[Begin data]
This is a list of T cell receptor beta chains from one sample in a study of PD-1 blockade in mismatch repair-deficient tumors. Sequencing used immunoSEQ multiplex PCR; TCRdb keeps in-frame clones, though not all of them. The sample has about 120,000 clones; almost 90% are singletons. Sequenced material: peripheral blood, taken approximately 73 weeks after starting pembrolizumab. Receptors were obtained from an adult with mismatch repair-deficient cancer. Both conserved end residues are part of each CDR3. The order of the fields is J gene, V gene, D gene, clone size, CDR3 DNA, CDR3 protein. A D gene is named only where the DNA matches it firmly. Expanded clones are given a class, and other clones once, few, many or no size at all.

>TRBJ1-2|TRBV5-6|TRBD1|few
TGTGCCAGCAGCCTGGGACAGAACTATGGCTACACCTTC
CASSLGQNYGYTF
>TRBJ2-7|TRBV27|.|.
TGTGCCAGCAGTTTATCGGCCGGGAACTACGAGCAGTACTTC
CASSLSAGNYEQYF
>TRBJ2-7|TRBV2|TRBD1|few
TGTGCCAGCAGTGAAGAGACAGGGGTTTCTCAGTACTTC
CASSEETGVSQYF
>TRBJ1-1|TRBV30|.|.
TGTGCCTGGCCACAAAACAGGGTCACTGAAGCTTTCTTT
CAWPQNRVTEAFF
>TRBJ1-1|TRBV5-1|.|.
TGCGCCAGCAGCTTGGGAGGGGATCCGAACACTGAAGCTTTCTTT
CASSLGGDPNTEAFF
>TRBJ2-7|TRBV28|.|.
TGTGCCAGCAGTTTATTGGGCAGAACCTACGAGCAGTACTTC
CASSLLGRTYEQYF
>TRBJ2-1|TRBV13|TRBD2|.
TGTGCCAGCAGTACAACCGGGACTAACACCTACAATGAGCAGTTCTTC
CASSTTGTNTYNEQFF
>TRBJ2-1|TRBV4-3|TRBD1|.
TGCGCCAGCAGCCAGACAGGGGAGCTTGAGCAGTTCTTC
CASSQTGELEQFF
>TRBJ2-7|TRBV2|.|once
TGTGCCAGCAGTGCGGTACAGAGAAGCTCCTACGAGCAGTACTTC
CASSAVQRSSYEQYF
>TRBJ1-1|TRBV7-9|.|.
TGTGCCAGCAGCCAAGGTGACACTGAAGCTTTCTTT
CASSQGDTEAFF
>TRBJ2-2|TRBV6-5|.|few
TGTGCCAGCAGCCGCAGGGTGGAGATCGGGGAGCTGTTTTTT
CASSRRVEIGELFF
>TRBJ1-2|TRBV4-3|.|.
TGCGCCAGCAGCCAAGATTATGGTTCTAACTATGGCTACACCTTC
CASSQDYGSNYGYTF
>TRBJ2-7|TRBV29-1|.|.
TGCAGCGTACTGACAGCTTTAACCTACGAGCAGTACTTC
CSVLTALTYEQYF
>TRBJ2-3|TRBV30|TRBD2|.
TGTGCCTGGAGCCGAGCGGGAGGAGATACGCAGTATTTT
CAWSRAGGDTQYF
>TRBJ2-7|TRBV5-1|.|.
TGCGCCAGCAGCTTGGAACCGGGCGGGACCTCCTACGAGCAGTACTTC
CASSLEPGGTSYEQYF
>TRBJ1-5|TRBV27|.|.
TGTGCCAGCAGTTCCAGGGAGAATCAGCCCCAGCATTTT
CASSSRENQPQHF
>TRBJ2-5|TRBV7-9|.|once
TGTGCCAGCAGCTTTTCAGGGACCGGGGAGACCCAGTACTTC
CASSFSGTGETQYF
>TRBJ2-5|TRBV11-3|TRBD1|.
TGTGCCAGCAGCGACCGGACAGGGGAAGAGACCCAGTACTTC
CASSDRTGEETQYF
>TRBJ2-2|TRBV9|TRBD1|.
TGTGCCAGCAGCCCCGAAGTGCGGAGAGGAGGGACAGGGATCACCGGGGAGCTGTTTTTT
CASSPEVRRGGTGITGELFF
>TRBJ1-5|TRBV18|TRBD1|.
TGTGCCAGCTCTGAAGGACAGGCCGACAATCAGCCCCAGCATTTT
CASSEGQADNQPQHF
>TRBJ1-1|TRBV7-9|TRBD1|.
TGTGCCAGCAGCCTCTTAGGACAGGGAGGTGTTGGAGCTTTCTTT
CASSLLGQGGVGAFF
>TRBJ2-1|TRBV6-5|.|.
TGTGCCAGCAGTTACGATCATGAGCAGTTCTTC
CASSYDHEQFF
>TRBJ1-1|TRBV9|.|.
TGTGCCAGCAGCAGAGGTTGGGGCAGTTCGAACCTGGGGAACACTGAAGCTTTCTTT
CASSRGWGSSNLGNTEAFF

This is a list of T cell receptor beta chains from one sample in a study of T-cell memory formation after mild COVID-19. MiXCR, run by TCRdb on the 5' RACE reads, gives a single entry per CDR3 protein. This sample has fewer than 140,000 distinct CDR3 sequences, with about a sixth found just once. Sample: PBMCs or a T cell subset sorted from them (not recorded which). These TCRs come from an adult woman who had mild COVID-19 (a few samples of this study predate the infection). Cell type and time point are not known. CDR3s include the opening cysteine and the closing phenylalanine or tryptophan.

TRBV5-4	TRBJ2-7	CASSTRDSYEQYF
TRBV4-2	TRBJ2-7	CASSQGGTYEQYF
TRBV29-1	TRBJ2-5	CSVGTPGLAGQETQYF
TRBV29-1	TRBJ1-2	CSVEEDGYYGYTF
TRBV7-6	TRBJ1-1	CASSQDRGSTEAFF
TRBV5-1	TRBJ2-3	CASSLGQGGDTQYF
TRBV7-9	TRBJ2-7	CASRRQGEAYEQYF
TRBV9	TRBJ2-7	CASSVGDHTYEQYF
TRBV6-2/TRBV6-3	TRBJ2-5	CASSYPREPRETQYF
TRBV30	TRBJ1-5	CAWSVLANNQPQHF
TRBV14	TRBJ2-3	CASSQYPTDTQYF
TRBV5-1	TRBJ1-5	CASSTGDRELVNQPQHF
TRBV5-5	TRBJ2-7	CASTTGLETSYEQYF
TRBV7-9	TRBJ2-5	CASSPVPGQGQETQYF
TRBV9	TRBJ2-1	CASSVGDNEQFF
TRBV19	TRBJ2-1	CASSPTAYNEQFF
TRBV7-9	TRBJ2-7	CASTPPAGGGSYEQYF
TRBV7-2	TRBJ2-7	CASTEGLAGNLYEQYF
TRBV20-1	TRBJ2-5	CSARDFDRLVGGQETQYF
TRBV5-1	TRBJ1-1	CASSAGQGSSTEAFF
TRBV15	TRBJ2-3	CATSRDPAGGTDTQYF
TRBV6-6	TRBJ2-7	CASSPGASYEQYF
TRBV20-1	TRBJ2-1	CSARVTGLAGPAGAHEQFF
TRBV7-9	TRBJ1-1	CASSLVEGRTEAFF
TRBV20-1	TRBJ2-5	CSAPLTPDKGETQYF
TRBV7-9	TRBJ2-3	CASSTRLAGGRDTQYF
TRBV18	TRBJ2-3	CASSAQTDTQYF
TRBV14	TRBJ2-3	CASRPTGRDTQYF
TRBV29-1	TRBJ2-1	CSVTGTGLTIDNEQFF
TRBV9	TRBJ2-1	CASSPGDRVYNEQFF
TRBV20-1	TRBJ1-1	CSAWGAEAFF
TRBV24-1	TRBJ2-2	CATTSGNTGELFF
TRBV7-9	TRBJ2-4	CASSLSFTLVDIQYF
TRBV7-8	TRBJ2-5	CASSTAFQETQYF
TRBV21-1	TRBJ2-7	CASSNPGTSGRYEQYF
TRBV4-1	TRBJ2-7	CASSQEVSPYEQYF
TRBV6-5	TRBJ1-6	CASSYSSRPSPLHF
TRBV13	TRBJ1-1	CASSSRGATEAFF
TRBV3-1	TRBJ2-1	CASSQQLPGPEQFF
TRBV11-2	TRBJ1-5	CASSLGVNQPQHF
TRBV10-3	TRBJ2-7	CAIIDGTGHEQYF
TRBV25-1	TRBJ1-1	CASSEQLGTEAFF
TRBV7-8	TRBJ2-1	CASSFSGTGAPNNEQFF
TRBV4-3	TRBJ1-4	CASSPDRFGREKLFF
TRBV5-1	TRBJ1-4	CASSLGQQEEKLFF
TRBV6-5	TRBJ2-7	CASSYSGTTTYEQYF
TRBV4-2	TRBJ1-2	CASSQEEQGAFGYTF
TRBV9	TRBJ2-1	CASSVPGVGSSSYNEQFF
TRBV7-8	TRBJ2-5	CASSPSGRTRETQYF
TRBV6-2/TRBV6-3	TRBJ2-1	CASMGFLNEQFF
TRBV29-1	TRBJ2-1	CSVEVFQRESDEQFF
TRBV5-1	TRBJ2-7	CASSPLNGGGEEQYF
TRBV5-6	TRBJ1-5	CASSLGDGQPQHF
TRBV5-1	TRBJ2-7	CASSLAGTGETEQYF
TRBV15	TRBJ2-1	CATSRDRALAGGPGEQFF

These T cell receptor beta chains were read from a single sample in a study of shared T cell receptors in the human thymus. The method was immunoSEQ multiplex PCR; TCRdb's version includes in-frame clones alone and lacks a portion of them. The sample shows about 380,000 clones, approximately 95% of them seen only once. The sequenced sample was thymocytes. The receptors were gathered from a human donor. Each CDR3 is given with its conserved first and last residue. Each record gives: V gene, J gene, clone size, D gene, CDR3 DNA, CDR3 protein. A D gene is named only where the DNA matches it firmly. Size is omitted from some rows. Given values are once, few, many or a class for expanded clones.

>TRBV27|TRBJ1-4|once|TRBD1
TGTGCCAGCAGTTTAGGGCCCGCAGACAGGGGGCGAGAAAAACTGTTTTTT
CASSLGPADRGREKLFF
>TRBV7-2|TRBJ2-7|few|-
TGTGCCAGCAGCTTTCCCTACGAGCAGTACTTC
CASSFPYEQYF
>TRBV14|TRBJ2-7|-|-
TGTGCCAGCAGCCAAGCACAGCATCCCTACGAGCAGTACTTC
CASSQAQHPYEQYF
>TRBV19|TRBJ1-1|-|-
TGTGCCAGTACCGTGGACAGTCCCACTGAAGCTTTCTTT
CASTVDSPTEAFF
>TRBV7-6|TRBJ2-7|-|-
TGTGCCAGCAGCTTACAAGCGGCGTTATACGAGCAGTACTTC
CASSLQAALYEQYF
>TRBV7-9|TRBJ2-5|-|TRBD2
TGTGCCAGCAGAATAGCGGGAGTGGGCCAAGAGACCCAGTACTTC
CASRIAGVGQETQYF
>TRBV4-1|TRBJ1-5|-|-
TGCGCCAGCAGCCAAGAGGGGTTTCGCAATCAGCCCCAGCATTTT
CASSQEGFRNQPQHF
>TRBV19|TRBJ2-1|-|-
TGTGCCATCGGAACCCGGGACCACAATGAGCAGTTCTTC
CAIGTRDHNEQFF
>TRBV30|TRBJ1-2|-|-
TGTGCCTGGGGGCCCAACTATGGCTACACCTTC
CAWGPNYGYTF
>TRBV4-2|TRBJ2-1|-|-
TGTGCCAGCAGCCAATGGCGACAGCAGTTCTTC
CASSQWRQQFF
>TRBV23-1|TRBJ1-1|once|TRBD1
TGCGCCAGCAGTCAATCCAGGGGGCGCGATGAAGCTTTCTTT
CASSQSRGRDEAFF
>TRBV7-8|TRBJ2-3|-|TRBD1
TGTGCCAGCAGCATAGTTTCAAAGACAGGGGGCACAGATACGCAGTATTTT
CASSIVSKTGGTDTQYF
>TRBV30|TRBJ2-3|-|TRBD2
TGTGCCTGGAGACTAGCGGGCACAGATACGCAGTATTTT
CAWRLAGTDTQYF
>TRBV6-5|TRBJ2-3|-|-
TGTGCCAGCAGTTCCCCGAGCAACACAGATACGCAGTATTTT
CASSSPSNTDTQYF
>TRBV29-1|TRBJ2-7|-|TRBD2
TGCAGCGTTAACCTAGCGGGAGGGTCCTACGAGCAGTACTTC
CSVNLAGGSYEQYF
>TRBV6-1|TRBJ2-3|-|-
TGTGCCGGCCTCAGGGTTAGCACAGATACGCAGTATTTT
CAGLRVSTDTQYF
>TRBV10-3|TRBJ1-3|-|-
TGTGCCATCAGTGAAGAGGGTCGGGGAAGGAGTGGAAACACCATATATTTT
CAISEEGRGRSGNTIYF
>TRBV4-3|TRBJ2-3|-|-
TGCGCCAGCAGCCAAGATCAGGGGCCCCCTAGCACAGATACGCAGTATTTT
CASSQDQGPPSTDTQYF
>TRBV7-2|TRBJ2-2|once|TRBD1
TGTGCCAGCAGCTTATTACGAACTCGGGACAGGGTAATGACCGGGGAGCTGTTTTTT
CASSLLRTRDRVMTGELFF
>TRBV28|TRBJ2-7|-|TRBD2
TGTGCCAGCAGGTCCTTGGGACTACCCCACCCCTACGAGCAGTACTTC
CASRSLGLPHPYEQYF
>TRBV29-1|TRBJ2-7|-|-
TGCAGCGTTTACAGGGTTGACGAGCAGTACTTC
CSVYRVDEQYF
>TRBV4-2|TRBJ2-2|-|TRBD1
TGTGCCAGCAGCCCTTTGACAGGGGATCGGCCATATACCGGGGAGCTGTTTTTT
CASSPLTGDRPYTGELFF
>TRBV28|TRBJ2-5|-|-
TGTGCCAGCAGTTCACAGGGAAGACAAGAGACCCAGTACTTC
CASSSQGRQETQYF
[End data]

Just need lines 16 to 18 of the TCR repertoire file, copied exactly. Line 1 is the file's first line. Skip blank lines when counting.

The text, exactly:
CASSLGGDPNTEAFF
>TRBJ2-7|TRBV28|.|.
TGTGCCAGCAGTTTATTGGGCAGAACCTACGAGCAGTACTTC